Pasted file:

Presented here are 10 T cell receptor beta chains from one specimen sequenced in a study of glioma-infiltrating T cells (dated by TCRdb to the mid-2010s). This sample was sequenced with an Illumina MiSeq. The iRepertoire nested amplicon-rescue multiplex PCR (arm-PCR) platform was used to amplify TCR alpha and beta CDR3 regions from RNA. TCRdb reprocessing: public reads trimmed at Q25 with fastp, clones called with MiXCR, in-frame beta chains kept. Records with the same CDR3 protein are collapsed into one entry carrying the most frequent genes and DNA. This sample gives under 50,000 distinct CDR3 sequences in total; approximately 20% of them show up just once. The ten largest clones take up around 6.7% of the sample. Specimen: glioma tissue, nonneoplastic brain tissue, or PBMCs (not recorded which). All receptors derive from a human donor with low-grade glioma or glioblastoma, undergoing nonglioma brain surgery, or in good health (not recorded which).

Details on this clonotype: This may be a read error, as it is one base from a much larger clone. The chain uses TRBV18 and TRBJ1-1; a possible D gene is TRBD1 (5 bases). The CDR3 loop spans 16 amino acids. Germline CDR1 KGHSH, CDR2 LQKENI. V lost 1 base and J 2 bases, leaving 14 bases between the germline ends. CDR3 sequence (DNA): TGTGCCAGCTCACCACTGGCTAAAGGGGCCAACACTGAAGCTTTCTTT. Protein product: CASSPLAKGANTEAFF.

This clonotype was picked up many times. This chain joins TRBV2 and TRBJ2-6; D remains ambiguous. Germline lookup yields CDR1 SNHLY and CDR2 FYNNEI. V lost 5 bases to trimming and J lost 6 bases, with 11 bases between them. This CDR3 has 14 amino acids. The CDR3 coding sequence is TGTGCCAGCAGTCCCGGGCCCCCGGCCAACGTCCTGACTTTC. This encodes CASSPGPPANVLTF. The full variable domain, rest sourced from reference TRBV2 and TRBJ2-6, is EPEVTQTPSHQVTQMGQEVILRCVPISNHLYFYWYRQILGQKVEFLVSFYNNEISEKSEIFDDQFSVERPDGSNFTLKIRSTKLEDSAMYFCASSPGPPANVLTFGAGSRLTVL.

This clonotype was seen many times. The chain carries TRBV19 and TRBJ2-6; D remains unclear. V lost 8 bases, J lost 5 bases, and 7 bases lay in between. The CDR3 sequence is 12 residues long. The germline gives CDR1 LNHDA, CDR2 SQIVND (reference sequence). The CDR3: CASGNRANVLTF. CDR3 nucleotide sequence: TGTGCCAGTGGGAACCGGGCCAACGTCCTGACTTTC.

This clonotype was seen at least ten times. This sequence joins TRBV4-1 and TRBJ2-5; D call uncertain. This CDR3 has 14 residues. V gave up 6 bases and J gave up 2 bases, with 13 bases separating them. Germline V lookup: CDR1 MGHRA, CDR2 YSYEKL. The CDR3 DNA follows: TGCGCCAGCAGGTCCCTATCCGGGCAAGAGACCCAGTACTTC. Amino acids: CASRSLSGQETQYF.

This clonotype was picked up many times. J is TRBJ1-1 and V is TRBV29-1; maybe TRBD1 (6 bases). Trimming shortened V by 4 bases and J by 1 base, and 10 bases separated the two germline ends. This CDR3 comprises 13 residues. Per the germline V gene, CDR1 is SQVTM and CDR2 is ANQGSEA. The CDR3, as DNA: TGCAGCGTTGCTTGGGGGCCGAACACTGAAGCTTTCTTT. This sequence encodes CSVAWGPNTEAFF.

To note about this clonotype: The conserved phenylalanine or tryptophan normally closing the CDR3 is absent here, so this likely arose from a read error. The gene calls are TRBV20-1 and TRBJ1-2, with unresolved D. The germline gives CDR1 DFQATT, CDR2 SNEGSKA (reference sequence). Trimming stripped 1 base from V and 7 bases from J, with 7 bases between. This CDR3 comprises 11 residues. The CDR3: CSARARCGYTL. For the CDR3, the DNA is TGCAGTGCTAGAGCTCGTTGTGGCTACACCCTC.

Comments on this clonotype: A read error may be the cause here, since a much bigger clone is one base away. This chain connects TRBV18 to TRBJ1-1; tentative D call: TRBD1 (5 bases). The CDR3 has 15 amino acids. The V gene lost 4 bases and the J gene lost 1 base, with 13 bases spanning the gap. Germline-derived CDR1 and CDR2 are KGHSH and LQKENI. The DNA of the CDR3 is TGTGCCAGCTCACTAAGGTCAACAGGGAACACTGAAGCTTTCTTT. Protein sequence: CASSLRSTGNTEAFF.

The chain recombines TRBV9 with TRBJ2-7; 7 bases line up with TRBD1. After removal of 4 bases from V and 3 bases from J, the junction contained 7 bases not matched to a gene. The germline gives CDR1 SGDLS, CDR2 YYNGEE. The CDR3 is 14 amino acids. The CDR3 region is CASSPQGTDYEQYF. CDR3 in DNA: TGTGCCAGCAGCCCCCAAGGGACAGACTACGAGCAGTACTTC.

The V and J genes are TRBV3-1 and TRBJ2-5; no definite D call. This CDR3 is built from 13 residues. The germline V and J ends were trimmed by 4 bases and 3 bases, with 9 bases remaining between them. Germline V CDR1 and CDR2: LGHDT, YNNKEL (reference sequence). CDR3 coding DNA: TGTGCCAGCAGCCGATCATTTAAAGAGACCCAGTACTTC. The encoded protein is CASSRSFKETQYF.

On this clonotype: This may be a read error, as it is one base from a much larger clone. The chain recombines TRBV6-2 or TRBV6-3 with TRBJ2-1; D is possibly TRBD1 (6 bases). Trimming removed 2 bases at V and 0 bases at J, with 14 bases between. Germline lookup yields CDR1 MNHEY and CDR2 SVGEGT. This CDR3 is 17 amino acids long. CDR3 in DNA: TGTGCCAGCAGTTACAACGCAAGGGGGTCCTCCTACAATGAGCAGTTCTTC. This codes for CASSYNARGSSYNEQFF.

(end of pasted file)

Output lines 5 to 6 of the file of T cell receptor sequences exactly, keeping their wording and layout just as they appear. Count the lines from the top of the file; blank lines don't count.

This clonotype was seen at least ten times. This sequence joins TRBV4-1 and TRBJ2-5; D call uncertain. This CDR3 has 14 residues. V gave up 6 bases and J gave up 2 bases, with 13 bases separating them. Germline V lookup: CDR1 MGHRA, CDR2 YSYEKL. The CDR3 DNA follows: TGCGCCAGCAGGTCCCTATCCGGGCAAGAGACCCAGTACTTC. Amino acids: CASRSLSGQETQYF.

This clonotype was picked up many times. J is TRBJ1-1 and V is TRBV29-1; maybe TRBD1 (6 bases). Trimming shortened V by 4 bases and J by 1 base, and 10 bases separated the two germline ends. This CDR3 comprises 13 residues. Per the germline V gene, CDR1 is SQVTM and CDR2 is ANQGSEA. The CDR3, as DNA: TGCAGCGTTGCTTGGGGGCCGAACACTGAAGCTTTCTTT. This sequence encodes CSVAWGPNTEAFF.